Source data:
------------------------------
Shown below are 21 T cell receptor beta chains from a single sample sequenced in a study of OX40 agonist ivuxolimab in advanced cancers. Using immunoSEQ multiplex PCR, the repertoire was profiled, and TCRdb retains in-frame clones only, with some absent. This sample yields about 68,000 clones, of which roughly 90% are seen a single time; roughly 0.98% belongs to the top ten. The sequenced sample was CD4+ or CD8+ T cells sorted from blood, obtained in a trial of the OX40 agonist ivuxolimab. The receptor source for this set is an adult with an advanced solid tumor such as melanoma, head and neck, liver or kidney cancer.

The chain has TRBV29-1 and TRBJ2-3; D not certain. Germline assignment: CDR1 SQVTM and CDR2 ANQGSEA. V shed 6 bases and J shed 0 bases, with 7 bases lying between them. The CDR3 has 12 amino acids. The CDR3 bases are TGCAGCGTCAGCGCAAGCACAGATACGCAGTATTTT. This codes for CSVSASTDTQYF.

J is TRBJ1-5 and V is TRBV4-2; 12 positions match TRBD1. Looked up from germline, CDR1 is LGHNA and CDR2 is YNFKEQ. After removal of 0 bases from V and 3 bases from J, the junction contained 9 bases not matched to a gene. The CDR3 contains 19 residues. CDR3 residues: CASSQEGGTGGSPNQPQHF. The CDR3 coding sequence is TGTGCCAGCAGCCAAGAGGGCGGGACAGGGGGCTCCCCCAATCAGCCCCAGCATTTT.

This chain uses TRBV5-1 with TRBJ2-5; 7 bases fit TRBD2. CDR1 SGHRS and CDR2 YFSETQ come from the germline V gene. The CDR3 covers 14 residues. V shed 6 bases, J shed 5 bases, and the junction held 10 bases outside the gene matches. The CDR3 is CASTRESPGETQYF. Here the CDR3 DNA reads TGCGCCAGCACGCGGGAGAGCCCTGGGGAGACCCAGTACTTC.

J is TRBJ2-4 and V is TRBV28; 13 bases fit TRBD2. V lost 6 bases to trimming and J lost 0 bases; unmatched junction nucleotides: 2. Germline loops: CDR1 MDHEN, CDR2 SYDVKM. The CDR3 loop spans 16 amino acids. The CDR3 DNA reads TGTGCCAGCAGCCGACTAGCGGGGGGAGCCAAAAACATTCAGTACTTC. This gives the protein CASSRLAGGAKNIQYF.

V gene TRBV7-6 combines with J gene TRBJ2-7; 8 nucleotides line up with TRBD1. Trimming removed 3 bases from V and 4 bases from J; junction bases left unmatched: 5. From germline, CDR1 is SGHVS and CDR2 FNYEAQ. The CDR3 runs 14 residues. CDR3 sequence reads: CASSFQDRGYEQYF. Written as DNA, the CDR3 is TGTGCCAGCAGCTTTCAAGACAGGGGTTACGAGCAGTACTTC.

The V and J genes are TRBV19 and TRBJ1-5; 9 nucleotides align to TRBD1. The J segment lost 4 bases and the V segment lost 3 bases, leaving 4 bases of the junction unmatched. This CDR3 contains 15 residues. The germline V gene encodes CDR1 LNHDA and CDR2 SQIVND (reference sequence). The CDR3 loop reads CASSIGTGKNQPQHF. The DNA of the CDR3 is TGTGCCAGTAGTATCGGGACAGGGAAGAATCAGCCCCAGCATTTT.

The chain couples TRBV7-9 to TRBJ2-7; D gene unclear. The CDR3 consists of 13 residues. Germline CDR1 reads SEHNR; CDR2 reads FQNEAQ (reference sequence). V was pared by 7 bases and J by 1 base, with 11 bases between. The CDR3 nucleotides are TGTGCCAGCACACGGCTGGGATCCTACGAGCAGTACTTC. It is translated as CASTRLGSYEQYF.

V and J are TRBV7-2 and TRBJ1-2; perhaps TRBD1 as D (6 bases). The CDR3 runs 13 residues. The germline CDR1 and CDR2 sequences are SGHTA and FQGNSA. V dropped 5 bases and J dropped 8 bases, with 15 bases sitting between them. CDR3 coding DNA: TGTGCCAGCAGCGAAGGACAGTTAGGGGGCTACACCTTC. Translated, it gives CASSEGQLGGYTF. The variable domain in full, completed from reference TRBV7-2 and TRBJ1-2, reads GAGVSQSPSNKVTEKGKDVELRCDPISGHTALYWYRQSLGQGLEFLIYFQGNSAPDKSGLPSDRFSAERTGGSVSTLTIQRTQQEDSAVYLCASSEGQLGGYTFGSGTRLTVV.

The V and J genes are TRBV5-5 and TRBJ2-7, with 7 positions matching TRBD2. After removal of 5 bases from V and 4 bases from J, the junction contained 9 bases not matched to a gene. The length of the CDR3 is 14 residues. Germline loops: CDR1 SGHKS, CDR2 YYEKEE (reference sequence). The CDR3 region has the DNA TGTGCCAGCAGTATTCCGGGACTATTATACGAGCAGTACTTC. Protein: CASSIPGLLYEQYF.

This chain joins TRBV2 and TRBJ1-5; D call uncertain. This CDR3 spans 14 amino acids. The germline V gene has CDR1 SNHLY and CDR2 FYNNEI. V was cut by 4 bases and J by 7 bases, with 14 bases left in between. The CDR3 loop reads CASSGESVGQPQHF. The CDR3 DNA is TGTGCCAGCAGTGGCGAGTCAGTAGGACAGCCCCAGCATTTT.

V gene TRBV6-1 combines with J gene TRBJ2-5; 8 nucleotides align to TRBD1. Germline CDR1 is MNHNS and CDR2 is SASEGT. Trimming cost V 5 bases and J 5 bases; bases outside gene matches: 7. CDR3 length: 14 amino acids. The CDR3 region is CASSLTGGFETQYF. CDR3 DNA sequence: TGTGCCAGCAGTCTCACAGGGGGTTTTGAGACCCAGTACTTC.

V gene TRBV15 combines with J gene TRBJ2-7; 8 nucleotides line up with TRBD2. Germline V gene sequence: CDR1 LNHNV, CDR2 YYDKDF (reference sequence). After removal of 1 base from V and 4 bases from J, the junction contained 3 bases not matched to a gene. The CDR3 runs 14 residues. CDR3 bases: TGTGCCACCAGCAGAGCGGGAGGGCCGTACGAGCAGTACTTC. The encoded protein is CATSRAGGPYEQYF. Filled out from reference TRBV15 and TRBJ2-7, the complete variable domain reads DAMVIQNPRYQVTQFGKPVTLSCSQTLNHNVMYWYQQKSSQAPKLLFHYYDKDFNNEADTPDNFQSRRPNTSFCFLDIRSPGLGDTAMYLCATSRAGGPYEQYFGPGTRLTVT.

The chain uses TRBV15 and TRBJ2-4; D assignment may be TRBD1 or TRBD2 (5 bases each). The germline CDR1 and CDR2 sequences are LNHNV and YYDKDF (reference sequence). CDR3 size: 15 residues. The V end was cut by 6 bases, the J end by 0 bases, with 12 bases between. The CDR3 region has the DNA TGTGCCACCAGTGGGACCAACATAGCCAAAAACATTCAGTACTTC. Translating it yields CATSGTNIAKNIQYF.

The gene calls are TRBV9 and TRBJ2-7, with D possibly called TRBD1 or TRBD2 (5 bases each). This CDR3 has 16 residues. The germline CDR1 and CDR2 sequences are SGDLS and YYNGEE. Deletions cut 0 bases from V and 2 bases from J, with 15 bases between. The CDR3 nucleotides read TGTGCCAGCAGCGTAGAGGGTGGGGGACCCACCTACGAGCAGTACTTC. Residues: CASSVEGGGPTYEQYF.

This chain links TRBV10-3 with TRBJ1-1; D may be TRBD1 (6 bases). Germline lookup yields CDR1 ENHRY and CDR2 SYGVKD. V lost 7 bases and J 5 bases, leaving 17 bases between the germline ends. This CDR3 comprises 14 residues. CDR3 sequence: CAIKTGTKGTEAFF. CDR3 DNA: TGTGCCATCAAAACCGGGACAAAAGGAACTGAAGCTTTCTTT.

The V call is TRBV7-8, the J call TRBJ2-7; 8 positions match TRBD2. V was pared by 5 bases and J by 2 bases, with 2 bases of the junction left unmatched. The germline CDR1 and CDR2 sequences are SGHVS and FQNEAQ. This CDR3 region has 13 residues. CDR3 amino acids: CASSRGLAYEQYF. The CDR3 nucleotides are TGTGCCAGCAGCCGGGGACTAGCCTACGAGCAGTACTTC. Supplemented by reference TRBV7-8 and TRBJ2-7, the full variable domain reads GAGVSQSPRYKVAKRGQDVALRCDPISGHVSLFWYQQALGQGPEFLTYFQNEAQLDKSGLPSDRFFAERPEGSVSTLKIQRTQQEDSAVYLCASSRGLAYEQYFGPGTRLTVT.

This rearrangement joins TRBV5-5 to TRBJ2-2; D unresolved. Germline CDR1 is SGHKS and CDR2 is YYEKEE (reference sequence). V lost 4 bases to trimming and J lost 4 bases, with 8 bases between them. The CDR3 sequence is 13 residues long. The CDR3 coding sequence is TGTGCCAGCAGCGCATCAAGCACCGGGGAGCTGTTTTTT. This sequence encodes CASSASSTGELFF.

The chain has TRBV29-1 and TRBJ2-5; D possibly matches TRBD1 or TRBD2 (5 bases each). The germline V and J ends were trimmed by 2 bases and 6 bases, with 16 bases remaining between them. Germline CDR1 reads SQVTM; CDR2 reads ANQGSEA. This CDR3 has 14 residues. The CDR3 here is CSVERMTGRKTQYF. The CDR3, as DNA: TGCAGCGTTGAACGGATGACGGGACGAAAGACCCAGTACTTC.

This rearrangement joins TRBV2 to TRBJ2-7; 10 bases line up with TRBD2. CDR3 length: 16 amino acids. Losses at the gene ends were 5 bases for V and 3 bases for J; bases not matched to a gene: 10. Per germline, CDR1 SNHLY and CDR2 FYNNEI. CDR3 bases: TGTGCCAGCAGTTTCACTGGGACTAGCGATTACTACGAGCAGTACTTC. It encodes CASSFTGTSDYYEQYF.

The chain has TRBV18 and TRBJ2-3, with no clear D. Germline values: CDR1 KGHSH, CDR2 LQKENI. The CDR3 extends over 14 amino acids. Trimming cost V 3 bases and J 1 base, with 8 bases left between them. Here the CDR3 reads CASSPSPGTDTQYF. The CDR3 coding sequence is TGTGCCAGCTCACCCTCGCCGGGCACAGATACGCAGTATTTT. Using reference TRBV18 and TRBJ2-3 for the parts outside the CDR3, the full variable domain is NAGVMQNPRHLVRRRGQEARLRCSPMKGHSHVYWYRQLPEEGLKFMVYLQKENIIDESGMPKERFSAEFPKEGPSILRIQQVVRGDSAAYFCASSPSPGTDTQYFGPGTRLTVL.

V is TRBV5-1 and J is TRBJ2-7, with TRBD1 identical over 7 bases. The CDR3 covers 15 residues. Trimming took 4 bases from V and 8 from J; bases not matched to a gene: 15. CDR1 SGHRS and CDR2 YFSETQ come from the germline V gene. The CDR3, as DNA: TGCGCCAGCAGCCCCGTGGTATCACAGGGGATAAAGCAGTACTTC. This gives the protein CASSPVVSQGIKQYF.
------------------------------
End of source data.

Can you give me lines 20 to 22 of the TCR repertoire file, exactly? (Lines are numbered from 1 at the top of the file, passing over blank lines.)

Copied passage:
This rearrangement joins TRBV2 to TRBJ2-7; 10 bases line up with TRBD2. CDR3 length: 16 amino acids. Losses at the gene ends were 5 bases for V and 3 bases for J; bases not matched to a gene: 10. Per germline, CDR1 SNHLY and CDR2 FYNNEI. CDR3 bases: TGTGCCAGCAGTTTCACTGGGACTAGCGATTACTACGAGCAGTACTTC. It encodes CASSFTGTSDYYEQYF.

The chain has TRBV18 and TRBJ2-3, with no clear D. Germline values: CDR1 KGHSH, CDR2 LQKENI. The CDR3 extends over 14 amino acids. Trimming cost V 3 bases and J 1 base, with 8 bases left between them. Here the CDR3 reads CASSPSPGTDTQYF. The CDR3 coding sequence is TGTGCCAGCTCACCCTCGCCGGGCACAGATACGCAGTATTTT. Using reference TRBV18 and TRBJ2-3 for the parts outside the CDR3, the full variable domain is NAGVMQNPRHLVRRRGQEARLRCSPMKGHSHVYWYRQLPEEGLKFMVYLQKENIIDESGMPKERFSAEFPKEGPSILRIQQVVRGDSAAYFCASSPSPGTDTQYFGPGTRLTVL.

V is TRBV5-1 and J is TRBJ2-7, with TRBD1 identical over 7 bases. The CDR3 covers 15 residues. Trimming took 4 bases from V and 8 from J; bases not matched to a gene: 15. CDR1 SGHRS and CDR2 YFSETQ come from the germline V gene. The CDR3, as DNA: TGCGCCAGCAGCCCCGTGGTATCACAGGGGATAAAGCAGTACTTC. This gives the protein CASSPVVSQGIKQYF.